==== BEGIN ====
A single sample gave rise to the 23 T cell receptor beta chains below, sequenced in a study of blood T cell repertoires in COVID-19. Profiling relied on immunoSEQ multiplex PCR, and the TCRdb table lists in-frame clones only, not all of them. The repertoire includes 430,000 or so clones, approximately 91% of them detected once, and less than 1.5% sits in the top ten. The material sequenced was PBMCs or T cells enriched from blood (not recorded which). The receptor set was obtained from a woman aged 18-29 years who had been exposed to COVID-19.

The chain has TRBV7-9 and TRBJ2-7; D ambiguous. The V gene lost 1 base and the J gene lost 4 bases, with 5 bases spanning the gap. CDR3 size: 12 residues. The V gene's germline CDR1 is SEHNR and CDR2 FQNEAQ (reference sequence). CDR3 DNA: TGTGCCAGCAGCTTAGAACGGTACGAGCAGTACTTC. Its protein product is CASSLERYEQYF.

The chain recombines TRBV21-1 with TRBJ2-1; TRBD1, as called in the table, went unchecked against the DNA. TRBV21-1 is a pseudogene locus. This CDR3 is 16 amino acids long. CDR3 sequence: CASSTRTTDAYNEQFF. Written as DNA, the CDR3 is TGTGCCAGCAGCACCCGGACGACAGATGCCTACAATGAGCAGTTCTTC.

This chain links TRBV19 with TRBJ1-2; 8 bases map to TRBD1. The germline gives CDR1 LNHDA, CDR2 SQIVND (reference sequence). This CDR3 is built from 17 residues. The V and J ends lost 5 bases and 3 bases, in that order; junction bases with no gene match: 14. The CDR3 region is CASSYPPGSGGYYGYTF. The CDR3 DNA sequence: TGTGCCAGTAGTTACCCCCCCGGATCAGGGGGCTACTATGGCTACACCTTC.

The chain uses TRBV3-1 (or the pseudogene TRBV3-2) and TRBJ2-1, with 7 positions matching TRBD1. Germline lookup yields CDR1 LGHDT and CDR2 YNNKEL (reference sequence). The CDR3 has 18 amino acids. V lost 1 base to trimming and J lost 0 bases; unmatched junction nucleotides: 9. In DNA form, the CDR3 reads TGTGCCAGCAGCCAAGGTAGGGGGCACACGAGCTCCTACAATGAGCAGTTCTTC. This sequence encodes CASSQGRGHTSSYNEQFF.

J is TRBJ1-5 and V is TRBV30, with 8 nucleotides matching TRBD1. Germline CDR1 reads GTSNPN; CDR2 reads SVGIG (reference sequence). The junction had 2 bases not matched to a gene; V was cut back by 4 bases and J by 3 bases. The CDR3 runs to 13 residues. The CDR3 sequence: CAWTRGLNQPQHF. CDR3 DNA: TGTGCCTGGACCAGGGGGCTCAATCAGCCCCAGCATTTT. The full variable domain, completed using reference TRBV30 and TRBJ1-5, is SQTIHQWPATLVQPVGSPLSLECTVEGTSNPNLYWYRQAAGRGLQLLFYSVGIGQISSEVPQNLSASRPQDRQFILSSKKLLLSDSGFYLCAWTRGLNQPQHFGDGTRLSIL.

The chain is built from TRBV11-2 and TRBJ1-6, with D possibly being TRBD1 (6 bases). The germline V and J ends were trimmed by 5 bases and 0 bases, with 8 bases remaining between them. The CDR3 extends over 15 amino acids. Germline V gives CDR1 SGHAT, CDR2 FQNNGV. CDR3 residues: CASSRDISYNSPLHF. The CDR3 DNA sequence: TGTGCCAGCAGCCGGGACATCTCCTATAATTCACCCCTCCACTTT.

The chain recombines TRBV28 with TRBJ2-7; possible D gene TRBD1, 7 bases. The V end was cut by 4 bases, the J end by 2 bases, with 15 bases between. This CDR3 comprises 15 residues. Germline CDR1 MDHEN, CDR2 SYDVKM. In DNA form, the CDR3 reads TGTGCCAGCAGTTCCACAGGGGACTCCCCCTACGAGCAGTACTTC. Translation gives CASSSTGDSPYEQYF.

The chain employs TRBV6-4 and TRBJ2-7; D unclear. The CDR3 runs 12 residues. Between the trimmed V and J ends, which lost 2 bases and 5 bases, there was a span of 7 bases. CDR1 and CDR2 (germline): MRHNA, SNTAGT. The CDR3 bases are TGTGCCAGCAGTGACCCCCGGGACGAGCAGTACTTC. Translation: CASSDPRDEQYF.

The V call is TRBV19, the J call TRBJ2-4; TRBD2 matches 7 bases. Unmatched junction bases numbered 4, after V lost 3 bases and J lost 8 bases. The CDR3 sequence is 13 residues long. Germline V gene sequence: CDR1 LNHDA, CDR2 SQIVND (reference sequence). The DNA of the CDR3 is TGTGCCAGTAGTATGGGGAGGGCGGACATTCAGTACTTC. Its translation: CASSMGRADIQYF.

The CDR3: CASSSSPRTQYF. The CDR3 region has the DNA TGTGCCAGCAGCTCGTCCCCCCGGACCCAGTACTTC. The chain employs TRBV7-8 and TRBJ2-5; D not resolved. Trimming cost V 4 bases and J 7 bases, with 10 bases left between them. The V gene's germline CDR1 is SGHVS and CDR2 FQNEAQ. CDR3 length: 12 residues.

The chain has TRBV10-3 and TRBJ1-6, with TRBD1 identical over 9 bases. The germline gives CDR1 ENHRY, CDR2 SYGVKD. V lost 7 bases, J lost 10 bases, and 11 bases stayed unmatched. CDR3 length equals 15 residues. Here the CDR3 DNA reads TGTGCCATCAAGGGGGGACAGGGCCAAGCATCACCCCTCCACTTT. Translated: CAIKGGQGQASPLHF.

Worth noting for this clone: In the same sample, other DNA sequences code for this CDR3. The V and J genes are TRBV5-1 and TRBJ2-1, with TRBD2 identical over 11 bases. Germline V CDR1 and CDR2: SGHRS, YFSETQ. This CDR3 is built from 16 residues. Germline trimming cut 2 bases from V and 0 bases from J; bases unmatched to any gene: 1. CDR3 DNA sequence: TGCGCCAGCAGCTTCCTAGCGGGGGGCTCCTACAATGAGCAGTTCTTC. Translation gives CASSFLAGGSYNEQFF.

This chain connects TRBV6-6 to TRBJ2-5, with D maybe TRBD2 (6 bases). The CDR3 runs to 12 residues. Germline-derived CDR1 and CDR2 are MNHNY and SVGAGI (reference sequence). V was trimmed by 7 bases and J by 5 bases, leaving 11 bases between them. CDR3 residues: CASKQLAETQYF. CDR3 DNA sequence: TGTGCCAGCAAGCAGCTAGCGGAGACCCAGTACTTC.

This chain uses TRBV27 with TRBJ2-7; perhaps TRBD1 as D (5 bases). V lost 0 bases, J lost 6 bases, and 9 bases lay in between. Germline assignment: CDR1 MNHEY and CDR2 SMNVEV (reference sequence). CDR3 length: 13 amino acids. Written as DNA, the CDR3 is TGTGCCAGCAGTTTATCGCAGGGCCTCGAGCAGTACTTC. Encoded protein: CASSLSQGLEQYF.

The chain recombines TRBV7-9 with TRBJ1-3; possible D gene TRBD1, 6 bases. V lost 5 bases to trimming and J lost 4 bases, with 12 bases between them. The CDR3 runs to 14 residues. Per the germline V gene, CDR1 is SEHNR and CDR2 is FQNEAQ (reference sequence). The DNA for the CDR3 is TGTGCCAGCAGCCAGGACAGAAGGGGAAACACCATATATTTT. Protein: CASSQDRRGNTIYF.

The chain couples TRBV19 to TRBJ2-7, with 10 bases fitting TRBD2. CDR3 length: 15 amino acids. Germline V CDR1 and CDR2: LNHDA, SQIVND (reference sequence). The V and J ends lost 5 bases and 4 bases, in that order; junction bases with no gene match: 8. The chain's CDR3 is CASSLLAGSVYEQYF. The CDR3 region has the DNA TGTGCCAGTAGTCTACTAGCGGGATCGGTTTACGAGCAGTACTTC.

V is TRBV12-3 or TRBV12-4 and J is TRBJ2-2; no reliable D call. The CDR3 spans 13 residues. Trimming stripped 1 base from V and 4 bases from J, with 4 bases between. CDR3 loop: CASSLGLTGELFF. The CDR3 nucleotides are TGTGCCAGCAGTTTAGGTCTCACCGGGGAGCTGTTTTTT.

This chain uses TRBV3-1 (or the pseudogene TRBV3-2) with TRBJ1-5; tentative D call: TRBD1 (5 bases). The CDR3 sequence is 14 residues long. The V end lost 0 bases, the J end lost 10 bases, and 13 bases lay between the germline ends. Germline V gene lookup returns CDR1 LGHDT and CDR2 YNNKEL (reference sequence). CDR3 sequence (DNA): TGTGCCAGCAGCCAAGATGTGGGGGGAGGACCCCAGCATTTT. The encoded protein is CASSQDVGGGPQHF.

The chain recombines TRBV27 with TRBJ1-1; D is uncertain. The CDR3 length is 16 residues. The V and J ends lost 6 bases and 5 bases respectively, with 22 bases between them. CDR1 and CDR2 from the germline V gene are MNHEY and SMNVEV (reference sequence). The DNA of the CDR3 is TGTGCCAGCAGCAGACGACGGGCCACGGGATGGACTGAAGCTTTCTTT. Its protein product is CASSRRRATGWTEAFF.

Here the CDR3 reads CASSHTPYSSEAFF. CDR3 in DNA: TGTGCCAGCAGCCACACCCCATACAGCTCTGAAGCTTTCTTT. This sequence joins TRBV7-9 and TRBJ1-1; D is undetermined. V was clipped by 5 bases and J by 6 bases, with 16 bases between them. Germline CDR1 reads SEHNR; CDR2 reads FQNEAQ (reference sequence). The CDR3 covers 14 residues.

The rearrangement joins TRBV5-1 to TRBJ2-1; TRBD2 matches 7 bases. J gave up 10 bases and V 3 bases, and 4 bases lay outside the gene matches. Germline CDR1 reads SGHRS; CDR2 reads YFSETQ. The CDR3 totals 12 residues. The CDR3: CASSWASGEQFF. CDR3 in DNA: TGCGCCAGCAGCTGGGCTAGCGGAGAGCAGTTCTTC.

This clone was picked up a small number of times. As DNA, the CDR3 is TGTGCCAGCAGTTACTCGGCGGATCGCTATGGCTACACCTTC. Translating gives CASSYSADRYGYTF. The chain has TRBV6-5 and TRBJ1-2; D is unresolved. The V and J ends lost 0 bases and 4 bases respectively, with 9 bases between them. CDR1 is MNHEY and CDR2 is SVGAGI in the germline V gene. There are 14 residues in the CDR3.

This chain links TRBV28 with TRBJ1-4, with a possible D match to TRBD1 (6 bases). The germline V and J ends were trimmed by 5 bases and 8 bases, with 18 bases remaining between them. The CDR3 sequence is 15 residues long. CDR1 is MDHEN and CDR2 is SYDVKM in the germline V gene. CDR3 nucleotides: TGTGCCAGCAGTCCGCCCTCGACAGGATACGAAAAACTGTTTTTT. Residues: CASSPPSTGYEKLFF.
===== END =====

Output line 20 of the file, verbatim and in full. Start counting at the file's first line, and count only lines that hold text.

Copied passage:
The chain recombines TRBV27 with TRBJ1-1; D is uncertain. The CDR3 length is 16 residues. The V and J ends lost 6 bases and 5 bases respectively, with 22 bases between them. CDR1 and CDR2 from the germline V gene are MNHEY and SMNVEV (reference sequence). The DNA of the CDR3 is TGTGCCAGCAGCAGACGACGGGCCACGGGATGGACTGAAGCTTTCTTT. Its protein product is CASSRRRATGWTEAFF.